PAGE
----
Figure 2. (Johnston et al., 2018) Observations from visible satellite imagery showing (a) an example CT, (b) an example NT, and (c) an example obscured scene. Imagery from GOES-13 0.64 micron visible channel. In each instance a wind barb indicating the wind speed (knots) and direction. Full feathers on the wind barbs represent 10 kts, and half feathers 5 kts.

In my thesis, we design an algorithm to automate the objective classification of satellite imagery into one of three categories (Fig. 2): CT, NT (Non-Trail), and OB (Obscured). We find that the algorithm results are comparable to manually classified satellite imagery and can construct a much longer climatology of CT occurrence quickly and objectively (Johnston et al., 2018). The algorithm is applied to satellite imagery of Bermuda for May through October of 2012-2016.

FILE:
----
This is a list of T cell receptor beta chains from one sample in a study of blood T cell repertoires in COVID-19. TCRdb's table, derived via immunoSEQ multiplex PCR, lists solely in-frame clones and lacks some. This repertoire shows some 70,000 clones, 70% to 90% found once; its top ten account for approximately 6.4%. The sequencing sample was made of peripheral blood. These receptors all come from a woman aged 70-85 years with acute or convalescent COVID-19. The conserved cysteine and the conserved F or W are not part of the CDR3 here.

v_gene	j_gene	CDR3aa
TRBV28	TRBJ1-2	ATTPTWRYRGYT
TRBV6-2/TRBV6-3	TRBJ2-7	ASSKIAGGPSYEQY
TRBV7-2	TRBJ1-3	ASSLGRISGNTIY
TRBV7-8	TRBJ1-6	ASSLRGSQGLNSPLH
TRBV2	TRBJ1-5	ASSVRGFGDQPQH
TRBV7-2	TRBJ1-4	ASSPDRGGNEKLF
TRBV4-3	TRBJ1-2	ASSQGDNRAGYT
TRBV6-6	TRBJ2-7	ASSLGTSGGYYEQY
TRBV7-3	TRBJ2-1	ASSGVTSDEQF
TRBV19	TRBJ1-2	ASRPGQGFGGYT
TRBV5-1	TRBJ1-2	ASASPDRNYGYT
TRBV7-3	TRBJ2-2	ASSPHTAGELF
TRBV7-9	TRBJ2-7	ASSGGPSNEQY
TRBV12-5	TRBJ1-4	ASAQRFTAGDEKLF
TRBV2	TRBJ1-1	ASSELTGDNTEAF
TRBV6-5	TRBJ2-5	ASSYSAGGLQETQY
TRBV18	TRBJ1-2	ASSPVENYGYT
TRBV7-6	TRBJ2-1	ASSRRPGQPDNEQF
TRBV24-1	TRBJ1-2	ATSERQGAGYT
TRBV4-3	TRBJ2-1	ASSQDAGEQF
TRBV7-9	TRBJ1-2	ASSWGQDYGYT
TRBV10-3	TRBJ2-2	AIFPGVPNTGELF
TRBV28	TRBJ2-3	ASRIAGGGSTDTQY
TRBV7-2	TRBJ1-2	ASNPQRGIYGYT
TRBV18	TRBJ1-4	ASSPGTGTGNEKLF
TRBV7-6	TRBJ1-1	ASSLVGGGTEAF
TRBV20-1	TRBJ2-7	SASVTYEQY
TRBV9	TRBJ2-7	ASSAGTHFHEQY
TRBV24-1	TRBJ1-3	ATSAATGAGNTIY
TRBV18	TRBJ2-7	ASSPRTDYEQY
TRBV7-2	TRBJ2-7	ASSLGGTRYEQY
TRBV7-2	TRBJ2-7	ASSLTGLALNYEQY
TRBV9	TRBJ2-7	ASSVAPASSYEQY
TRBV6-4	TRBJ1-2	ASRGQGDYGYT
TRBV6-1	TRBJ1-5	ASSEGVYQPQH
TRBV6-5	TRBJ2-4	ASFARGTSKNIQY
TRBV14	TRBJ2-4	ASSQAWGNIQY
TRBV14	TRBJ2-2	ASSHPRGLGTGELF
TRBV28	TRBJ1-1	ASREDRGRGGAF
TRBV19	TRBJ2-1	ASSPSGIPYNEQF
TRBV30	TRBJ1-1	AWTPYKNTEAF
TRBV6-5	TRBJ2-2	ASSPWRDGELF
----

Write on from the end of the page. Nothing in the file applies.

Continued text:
We find that CT occurrence peaks in the afternoon and in July. This highlights the strong link to the solar cycle. Furthermore, radiosonde measurements taken via weather balloon by the Bermuda Weather Service show that cloud base height (which is controlled by the low-level humidity) is too high for NT days. This reduces cloud formation in general and prevents the CT cloud band forming. Meanwhile, large-scale disturbances result in widespread cloud cover on OB days (Johnston et al., 2018).

These observations and measurements can only tell us so much. A case CT day is then used to design numerical experiments to consider poorly observed features of the phenomenon. For example, the interplay between the warm plume, CT circulation, and the clouds themselves. These experiments are completed with very small grid spacing (i.e. 100 m vs. the ~10 km in weather models, and ~50 km in climate models). This allows us to confidently simulate both convection and a small island without the use of parameterisations.